De Niro was not alone, however. He was with Jane Rosenthal, a film producer who co-founded the Tribeca Film Festival with De Niro. It was Rosenthal who added to De Niro’s explanation. In fact, Rosenthal admitted that it was not the sponsors who were unhappy about the inclusion of VAXXED in the Tribeca Film Festival, as one might have guessed. She actually took pains to point out that it wasn’t the donors who were threatening to pull out of the film festival. Rather, it was the filmmakers themselves who were complaining, as well they should have. Let’s just put it this way. If I were a documentary filmmaker who had spent years making a real documentary, perhaps going into debt to do it, and managed to get it accepted for screening at the Tribeca Film Festival, and I saw something like VAXXED being given a spot in Tribeca, I’d be seriously cheesed.

In fact, seeing this interview makes me even more cheesed. De Niro talks about how the “vaccine are dangerous” and how they’re dangerous to certain people who are more susceptible. The problem is, there’s no good evidence that vaccines, especially the MMR, cause autism or that there are babies who are “more susceptible” to the alleged effects of those evil vaccines. Not that reality inhibits De Niro from making these claims.

We learn at this point that De Niro’s wife, Grace Hightower, thinks she saw something change in their child after vaccinations. It is a story that we’ve heard time and time again. It’s also a story that remains singularly unconvincing, given the human tendency to confuse correlation with causation. In fact, De Niro even goes so far as to assert that there “is a link’ between vaccines and autism. As I’ve described so many times before, there is not. There isn’t even a whisk of a hit of a hint to link the MMR vaccine and autism. The idea that vaccines cause or contribute to autism is a failed hypothesis.

Not that any of that deters Robert De Niro from relating that his wife thinks that something “changed” in their son after being vaccinated. In fact, De Niro insists, against all evidence, that there’s “something there.” He even inists that “it’s not such a simple thing.”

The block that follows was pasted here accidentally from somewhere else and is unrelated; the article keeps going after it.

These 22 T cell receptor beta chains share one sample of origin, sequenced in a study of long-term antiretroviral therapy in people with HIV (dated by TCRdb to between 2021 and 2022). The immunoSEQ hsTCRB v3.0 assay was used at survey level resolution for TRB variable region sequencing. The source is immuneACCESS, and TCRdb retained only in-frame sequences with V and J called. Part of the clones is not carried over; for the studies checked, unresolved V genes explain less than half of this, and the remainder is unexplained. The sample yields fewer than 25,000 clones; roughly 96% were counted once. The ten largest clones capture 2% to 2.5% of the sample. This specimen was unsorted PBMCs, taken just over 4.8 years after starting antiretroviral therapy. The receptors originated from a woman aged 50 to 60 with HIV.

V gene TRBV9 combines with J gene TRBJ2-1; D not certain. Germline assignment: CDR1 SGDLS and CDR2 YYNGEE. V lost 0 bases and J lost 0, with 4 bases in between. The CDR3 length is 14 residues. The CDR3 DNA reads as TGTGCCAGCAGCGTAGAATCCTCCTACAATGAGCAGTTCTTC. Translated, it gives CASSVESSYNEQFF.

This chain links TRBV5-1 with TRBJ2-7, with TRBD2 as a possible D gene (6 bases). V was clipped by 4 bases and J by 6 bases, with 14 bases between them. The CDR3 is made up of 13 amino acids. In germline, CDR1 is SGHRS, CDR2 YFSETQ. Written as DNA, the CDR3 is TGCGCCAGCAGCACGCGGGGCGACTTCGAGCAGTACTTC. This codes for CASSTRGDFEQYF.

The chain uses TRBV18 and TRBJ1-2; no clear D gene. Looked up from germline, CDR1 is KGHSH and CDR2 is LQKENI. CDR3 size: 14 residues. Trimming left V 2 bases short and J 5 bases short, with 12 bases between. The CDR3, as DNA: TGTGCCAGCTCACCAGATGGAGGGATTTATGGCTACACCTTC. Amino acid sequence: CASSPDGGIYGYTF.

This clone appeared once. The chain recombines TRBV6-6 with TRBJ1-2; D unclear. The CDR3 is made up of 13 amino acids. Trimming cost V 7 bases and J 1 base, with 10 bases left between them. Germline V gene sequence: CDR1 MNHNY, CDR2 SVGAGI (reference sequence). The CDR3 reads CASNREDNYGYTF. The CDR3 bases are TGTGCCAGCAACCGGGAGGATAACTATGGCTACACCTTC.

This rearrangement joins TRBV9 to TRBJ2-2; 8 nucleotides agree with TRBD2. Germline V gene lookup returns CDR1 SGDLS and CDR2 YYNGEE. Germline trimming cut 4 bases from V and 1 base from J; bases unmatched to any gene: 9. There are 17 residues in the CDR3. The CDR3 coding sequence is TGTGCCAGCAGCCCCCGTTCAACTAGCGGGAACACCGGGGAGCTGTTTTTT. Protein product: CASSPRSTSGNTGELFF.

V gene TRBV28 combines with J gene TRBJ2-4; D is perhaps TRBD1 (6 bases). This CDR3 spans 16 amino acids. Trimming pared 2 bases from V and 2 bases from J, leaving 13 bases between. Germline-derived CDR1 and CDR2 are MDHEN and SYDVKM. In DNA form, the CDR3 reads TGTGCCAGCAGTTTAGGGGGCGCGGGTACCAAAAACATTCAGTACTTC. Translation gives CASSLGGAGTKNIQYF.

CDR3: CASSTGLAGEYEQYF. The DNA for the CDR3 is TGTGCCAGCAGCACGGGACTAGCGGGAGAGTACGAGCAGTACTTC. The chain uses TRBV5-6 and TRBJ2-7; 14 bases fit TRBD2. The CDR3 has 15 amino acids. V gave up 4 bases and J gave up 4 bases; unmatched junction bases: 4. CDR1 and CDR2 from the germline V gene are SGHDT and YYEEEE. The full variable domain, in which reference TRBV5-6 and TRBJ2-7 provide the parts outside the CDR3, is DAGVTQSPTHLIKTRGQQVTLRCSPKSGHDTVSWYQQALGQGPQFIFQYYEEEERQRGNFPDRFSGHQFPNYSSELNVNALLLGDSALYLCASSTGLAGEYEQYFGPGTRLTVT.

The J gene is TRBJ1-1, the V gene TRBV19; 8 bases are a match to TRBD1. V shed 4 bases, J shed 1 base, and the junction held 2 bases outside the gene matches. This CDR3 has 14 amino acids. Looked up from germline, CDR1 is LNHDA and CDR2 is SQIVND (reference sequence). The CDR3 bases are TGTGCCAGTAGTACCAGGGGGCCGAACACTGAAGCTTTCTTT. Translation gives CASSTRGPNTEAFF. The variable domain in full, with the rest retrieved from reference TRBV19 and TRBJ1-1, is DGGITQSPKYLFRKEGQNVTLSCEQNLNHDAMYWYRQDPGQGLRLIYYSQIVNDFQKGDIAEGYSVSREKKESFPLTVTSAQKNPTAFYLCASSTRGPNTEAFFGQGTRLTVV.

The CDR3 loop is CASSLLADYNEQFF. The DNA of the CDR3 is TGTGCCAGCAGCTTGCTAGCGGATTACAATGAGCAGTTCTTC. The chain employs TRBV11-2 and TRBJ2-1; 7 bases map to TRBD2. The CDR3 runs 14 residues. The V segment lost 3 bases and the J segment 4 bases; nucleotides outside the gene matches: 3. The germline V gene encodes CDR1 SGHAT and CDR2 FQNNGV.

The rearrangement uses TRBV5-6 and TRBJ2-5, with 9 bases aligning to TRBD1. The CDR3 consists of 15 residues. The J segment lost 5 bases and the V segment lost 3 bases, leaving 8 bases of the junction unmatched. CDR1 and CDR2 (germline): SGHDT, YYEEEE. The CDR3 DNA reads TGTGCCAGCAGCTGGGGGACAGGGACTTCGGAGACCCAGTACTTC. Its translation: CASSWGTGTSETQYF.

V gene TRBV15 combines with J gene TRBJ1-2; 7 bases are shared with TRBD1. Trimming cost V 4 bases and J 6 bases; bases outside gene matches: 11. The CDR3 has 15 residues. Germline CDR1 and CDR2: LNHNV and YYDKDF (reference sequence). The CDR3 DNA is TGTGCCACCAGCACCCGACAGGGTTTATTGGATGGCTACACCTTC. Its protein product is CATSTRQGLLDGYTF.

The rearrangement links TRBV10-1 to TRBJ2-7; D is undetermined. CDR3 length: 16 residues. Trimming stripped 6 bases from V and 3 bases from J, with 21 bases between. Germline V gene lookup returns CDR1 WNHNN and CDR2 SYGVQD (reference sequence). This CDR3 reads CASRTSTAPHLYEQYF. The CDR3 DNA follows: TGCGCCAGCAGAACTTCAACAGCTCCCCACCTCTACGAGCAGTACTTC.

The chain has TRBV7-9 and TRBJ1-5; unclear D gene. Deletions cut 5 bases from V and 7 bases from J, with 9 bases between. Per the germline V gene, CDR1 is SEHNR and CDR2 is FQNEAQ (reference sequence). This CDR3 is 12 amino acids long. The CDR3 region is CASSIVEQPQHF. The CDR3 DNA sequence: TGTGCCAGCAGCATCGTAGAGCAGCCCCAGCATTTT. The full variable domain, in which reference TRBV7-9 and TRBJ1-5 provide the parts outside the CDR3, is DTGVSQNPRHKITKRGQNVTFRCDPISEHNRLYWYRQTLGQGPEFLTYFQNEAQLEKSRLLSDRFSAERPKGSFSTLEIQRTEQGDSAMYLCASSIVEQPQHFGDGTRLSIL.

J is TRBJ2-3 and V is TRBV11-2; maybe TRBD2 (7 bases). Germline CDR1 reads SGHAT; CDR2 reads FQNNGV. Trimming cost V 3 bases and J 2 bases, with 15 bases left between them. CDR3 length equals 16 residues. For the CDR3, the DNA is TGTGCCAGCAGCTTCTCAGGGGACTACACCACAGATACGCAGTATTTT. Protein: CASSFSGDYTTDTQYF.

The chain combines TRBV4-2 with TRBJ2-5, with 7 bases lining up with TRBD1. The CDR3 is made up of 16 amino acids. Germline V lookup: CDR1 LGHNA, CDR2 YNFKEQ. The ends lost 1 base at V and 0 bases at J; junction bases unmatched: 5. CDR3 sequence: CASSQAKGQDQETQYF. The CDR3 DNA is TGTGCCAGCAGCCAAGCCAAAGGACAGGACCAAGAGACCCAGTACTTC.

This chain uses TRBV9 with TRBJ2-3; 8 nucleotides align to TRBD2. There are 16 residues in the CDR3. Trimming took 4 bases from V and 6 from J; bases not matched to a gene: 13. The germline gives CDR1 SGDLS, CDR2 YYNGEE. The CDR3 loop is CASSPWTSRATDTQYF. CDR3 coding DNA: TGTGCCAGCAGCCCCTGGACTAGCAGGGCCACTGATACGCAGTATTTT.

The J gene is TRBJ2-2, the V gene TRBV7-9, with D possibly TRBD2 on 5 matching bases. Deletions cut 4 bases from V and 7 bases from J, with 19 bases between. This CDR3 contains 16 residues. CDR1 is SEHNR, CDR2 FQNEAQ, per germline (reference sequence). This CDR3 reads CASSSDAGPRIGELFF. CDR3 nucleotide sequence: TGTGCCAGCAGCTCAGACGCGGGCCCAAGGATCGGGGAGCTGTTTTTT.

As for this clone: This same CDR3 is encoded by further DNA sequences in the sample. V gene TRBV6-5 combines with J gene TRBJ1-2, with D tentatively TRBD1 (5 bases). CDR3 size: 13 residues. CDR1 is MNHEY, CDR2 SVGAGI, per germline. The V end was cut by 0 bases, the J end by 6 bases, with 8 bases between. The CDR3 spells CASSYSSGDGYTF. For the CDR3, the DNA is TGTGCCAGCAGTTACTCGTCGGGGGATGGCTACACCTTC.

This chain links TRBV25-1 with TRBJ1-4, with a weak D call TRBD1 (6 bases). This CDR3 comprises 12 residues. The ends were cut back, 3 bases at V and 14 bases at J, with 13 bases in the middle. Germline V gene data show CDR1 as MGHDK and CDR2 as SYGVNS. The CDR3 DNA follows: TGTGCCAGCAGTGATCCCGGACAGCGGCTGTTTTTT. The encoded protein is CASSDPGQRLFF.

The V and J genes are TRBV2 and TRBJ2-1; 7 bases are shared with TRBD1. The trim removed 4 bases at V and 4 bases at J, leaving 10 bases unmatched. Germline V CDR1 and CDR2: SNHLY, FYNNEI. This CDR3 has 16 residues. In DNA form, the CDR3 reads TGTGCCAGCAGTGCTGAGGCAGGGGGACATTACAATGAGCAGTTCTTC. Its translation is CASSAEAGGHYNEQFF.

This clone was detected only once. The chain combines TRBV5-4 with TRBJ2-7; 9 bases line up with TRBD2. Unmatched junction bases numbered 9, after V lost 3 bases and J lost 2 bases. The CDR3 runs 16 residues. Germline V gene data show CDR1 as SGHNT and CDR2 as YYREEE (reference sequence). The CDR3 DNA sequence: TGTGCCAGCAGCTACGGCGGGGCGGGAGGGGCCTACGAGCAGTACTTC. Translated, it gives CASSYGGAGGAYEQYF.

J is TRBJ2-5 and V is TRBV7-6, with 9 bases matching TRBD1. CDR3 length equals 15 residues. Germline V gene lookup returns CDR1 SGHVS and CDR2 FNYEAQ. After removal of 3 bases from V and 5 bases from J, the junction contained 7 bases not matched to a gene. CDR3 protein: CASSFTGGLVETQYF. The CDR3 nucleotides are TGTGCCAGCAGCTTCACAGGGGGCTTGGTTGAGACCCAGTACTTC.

Actually, it is. Vaccines do not cause autism. The interviewer even points that out, saying that the overwhelming scientific consensus is that there is no link between vaccines and autism. De Niro would have none of that, airily proclaiming that it’s “much more complicated than that.” He even says that there is definitely a link between vaccines and autism.

Except that there isn’t.

It’s even worse than that, however. The interviewers gently try to suggest that decreased MMR uptake leads to increased incidence of measles, which is undeniably true and a major reason why antivaccine beliefs harm children. Well, it’s undeniably true to everyone but people like Robert De Niro, who goes on about how vaccines are “dangerous” to certain people:

Nobody seems to want to address that, or they say they’ve addressed it and it’s a closed issue, because there are many people who will come out and say, no, it changed overnight. I saw what happened, and I should have done something but I didn’t. So there’s more to this than meets the eye.

De Niro is asked if that’s been his experience, and De Niro responds:

My wife says that, I don’t remember, my child is autistic and every kid is different. There’s something there. There’s something there that people aren’t addressing, and for me to get so upset here, today, on The Today Show, means there’s something there. All I wanted was for the movie to be seen, for people to make their own judgment, but you must see it. There are other films, also, just documents show, just simple things.

Does De Niro regret pulling the film? Yes. He says so. He even admits that he pulled it because he didn’t want the festival to be affected, bemoaning the “knee-jerk reaction.” He says on the one hand that he “doesn’t even want to ask” who they are” but then says, “but now I will ask.” To me that sounds a bit like ain implicit threat, meaning, “OK, you filmmakers who complained about VAXXED.” I’m going to find out who you are.” When someone like De Niro says he’s going to find out who you are, if you make your living making movies, it’s time to be worried. De Niro’s threat is followed up by a gentle reminder from the interviewers to De Niro that it’s scientific consensus that there’s no link between vaccines and autism, followed by a question, “Do you believe that’s not true?” Here’s where De Niro really lets is antivaccine freak flag fly: